The West Texas city of Amarillo, population approximately 175,000, sits in a region of the state first visited by the Spanish explorer Francisco Coronado in 1541. The town itself, however, was not founded until 1887. Since a nearby creek and lake are both bordered by yellowish soil the Spanish word for the color was chosen for the name of the town, hence, Amarillo.
The discovery of oil in the Panhandle in 1918 caused a boom of oil and gas companies in Amarillo, Texas. At that time the hottest Amarillo, Texas real estate was the kind with a drilling rig working day and night.
Like other towns in the American Southwest the Great Dust Bowl of the 1930s in Amarillo, Texas was devastating to the local economy. After World War II the area was boosted by the presence of an Air Force base but when it closed in 1968 the population in Amarillo, Texas declined dramatically. It took more than two decades for the city to recover from the loss of the base.
Now the thriving economy in Amarillo, Texas effects not just local pocketbooks but the economies of five states. Increasingly Amarillo, Texas real estate of the rural variety has been converted to dairy farming, an industry rapidly growing in Texas.
The presence of large corporations and manufacturing endeavors in Amarillo, Texas further contribute to the prosperity of the area. Bell Helicopter Textron does the final assembly of its V-22 Osprey in Amarillo, Texas and both Owens Corning and Tyson Fresh Meats have facilities in the city as do Xcel Energy and the BNSF Railway.
Major medical facilities in Amarillo include Baptist St. Anthony's Hospital, Northwest Texas Hospital, the Harrington Cancer Center, the Texas Tech University Health Sciences Center, and the Texas Tech School of Pharmacy. These facilities are all grouped in the large medical district known as the Harrington Regional Medical Center.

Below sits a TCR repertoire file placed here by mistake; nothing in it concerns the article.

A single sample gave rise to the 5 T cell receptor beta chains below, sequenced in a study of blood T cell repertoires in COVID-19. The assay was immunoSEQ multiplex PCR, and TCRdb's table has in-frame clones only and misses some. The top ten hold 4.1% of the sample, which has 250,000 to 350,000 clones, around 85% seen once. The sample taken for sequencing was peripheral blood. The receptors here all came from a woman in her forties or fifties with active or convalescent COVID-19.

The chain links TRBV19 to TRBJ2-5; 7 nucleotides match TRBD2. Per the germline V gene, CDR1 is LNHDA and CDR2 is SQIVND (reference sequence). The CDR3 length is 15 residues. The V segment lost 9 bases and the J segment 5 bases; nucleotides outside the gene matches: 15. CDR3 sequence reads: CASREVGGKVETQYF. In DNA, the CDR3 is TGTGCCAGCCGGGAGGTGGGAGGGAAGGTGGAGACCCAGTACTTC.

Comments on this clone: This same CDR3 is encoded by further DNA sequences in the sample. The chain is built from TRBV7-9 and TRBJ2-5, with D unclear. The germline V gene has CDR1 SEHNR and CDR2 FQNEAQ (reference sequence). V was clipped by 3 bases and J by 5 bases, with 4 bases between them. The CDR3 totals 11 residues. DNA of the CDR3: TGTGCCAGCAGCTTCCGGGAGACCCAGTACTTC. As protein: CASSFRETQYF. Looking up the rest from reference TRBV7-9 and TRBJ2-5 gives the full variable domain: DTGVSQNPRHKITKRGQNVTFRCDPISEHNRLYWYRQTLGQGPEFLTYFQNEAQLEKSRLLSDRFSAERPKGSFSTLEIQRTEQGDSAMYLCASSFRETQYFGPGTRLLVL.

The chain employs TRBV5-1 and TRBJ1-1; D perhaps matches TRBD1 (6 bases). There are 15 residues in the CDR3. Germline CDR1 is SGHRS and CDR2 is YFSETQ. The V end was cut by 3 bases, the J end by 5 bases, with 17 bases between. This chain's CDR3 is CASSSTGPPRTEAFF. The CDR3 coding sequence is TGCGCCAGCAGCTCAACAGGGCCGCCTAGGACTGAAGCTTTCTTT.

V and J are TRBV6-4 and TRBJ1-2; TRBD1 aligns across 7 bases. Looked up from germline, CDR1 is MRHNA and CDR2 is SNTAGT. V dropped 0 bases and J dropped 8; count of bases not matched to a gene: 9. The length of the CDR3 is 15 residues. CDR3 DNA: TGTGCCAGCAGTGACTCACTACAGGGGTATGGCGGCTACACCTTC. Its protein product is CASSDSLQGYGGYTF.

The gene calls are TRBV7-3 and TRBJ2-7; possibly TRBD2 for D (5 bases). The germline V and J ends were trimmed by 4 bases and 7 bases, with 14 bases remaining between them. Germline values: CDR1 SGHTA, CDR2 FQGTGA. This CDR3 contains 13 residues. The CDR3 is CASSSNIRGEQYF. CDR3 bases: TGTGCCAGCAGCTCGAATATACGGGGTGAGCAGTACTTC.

The areas surrounding the city remain heavily agricultural. In addition to the growing dairy farm industry, wheat and corn are major crops for Amarillo farmers. Although less known for cattle production, Amarillo is home to the Big Texan Steak Ranch, an eatery made famous by it standing offer to give away a 72 ounce steak to anyone who can consume the steak in an hour.
A more conventional local attraction is Palo Duro Canyon, second in size only to the Grand Canyon. Located south of Amarillo proper, each summer Palo Duro Canyon is the site of performances of the play "Texas Legacies."
For those with a more whimsical turn of mind, a drive west of Amarillo will take them to the Cadillac Ranch, a sculpture by local artist Stanley Marsh 3 who painted and then partially buried a series of Cadillac cars head first in the dirt.
Amarillo has two local institutions for higher education, Amarillo College (a two-year accredited community college with a student body of approximately 10,000) and the private Wayland Baptist University. The latter, a branch of the main Wayland campus in Plainview, offers only one degree (in education). The primary site for area youth who want to attend a university and stay close to home is West Texas A&M University in Canyon, Texas.